Interview: LaChanze Leads Trouble in Mind to Broadway — 66 Years After Its Premiere
The Tony winner returns to Broadway in this new production of Alice Childress's storied drama.
To reopen the American Airlines Theatre, Roundabout Theatre Company is presenting the Broadway debut of a 66-year-old play: Alice Childress's Trouble in Mind. The drama is an exploration of racism, feminism, and identity, all set backstage at a theater during rehearsals for a new Broadway production. The work itself has a unique history: first presented off-Broadway in 1955, a Broadway transfer was subsequently planned, though eventually scuttled because Childress refused to change her ending.
After decades relegated to regional productions and the history books, the drama is onstage on 42nd Street, directed by Charles Randolph-Wright and starring the estimable Tony winner LaChanze as the central character, Wiletta Mayer. It's a chance for LaChanze to get to take on a rare nonmusical role, and one that couldn't be timelier as we come back from the twin pandemics of Covid and global racial unrest.
This conversation has been condensed and edited for clarity.
Trouble in Mind is a play that feels like it could have been written yesterday, and yet it's almost 70 years old. Still, it's not particularly well known outside the theater community, even though its prescience is pretty jaw-dropping.
That's what's been so powerful about this. It's this treasure that…Was not hidden, but kind of ignored, basically. I studied it in college. I went to an HBCU, so I knew all about Alice Childress and her work, and the work of so many other Black playwrights that haven't had their day in the commercial theater sun, if you will. But yeah, it's a piece that is just bold, and Alice was such a courageous writer. Even with Wedding Band and her other plays, she was unafraid to speak truth to power. And I think that's something that producers maybe don't want. They want entertainment. But I was so willing to just say, you know what, I'm not rewriting the ending to make you happy, even if it's just detrimental to the future of my career and the history of the play.
When you think about it, that's a pretty powerful thing for a playwright in the 1950s, and not just a playwright, but a Black, female playwright, to say and do.
Exactly. It just shows you the kind of woman she was, and her love for the truth of storytelling. In my personal research, one thing that was consistent in all of her interviews, or writings, or articles that I read about her, was that she felt that she needed to champion the underdog. To have given a voice to the voiceless. She felt that, in terms of Black representation, we were always presented in so many demeaning ways, like we didn't even have basic intelligence. It really bothered her. And so many of us have gotten used to the stereotypes — all stereotypes. But hopefully, we're getting beyond that right now.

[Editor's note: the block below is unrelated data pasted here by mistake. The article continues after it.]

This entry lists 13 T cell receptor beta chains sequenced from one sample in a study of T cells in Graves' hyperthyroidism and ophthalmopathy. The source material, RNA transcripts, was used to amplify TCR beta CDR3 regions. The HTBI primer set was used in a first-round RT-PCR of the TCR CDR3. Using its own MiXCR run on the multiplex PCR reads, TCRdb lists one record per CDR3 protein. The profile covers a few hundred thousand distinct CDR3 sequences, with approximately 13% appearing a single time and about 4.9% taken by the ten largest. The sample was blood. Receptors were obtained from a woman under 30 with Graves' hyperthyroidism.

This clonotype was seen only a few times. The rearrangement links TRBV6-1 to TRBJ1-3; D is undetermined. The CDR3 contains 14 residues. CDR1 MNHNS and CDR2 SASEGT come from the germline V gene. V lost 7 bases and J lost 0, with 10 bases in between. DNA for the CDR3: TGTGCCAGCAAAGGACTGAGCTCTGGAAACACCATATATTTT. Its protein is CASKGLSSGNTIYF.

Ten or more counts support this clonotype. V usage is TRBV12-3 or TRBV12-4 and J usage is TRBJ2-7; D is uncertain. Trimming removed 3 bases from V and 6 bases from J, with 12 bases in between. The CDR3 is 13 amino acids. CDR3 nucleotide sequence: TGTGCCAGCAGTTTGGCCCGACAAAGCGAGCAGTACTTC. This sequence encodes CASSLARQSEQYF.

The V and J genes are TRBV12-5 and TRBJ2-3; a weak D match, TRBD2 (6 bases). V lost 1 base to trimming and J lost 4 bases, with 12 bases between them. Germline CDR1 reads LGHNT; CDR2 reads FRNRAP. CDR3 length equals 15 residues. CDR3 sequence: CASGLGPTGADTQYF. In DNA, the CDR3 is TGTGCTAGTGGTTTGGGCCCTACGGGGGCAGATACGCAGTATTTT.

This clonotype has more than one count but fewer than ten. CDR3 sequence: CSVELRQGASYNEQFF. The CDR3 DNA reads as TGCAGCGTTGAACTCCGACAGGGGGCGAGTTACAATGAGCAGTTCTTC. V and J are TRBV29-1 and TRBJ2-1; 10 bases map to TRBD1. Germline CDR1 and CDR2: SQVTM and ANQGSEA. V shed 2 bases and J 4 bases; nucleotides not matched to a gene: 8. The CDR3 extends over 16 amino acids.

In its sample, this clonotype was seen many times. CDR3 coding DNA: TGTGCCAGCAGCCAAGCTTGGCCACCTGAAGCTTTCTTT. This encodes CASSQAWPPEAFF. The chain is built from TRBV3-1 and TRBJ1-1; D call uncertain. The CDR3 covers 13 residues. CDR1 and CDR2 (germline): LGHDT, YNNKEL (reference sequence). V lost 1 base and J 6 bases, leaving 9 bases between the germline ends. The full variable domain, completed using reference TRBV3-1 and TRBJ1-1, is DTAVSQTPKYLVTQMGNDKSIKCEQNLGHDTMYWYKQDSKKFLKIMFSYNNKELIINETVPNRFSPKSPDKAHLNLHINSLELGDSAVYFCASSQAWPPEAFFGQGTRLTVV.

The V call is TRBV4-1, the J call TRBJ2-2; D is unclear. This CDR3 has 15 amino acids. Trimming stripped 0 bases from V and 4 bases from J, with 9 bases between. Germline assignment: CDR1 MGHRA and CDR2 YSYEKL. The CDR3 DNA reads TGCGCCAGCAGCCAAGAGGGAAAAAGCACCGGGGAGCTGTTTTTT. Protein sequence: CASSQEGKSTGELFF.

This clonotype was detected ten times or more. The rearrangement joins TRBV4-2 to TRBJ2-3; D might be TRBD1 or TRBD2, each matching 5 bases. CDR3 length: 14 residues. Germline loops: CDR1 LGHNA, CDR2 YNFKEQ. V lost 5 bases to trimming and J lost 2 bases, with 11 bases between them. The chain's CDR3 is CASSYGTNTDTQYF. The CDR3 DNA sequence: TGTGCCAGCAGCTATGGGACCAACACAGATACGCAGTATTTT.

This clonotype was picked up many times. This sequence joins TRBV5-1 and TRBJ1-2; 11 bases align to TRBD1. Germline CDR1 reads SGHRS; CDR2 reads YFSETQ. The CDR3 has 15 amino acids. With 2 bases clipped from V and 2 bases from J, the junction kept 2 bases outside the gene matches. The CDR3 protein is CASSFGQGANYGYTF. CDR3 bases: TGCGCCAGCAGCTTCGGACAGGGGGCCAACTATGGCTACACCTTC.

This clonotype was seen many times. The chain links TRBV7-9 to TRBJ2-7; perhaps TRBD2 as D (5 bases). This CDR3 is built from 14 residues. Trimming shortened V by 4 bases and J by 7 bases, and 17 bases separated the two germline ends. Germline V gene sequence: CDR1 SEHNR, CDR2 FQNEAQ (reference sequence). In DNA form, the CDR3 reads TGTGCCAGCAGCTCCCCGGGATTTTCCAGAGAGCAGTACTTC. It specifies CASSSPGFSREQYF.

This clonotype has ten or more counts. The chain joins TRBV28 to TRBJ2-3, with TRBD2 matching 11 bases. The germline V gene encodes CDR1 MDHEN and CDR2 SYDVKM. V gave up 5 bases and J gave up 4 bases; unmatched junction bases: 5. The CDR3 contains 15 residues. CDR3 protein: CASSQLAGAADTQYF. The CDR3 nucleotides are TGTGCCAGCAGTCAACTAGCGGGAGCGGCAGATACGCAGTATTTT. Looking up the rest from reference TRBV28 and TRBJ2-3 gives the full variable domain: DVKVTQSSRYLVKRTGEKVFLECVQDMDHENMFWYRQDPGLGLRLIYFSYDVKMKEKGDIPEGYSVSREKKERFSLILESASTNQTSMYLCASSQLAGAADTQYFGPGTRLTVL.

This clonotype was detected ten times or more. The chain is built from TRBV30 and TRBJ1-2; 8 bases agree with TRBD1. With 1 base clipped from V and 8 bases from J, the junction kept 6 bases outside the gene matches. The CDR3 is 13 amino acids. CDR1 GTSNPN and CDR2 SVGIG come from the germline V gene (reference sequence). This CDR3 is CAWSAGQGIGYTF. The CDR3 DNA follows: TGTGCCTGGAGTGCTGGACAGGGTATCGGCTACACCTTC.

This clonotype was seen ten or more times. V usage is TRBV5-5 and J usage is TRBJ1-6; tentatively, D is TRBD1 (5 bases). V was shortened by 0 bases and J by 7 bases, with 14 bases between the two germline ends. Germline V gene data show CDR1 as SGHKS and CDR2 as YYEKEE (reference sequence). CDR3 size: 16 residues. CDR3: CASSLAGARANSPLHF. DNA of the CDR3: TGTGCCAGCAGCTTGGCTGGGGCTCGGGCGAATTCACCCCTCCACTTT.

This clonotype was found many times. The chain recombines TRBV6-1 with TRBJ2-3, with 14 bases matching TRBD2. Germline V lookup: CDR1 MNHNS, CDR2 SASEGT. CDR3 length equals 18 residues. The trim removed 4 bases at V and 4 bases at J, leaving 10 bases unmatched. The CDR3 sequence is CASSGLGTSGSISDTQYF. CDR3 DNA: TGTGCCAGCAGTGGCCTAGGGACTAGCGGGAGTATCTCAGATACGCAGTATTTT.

Having known Alice's work, and having seen such a connection between yourself and the play, what is it like to finally dig into it and do it?
I'm so proud, first of all, that I get to do it, and that Charles really supported and championed me being in the role. But when I get up on that stage and I say those words every night, it's as if they've been deeply buried in me for a while and saying them is just cathartic. That's the only way I can describe it. It's like, "Phew, finally I'm saying this." It's invigorating, it's exciting. But more importantly, I try every night to really embody who she meant Wiletta to be, in terms of her courage, because it really meant something for a Black woman in the '50s to stand up to a white director. Today, you can't even stand up to a director. It's just not the culture of theater — the director's words are the final words. The director can go to the writer, and we're basically not even allowed to talk to the writer. So to have a character that speaks directly to what the problem is, in the writing, that's pretty damn bold.
As an actor, does it take a different type of skillset to work on a play instead of a musical?
That's an interesting question. It's a different type of challenge. It's the same in the sense that you have to live truthfully under imaginary circumstances. But with a musical, when you run out of things to say, you sing, and there's a level of emotion that you're allowed to get to when you're singing. With a play, you have to reach deeper into someone's heart and mind. You have to get them to connect with your thoughts and intentions. That's the challenge. But it's a challenge I love, because it really gives you the opportunity to be deeply vulnerable and reach people's hearts that way. You do that in musicals, as well, but a song sort of releases it. In a play, you hold on to it and you sit in it.
What does it mean for you to be doing this play now, coming out of everything that we've been through, and bringing it to Broadway for the first time?
It feels like I have a fire in my belly. I feel invigorated to be one of the people locking arms with the front line. Coming out of two pandemics — Covid and this global racial unrest — we need to fight for our health, we need to fight for our truth, and we need to fight for our preservation. And with the work we're doing with Black Theater United, we're not just sitting back. We're no longer letting things go on the way they've been. We're speaking up, we're standing up, we're being bold and brave and courageous. And this play in this time is a testament to that.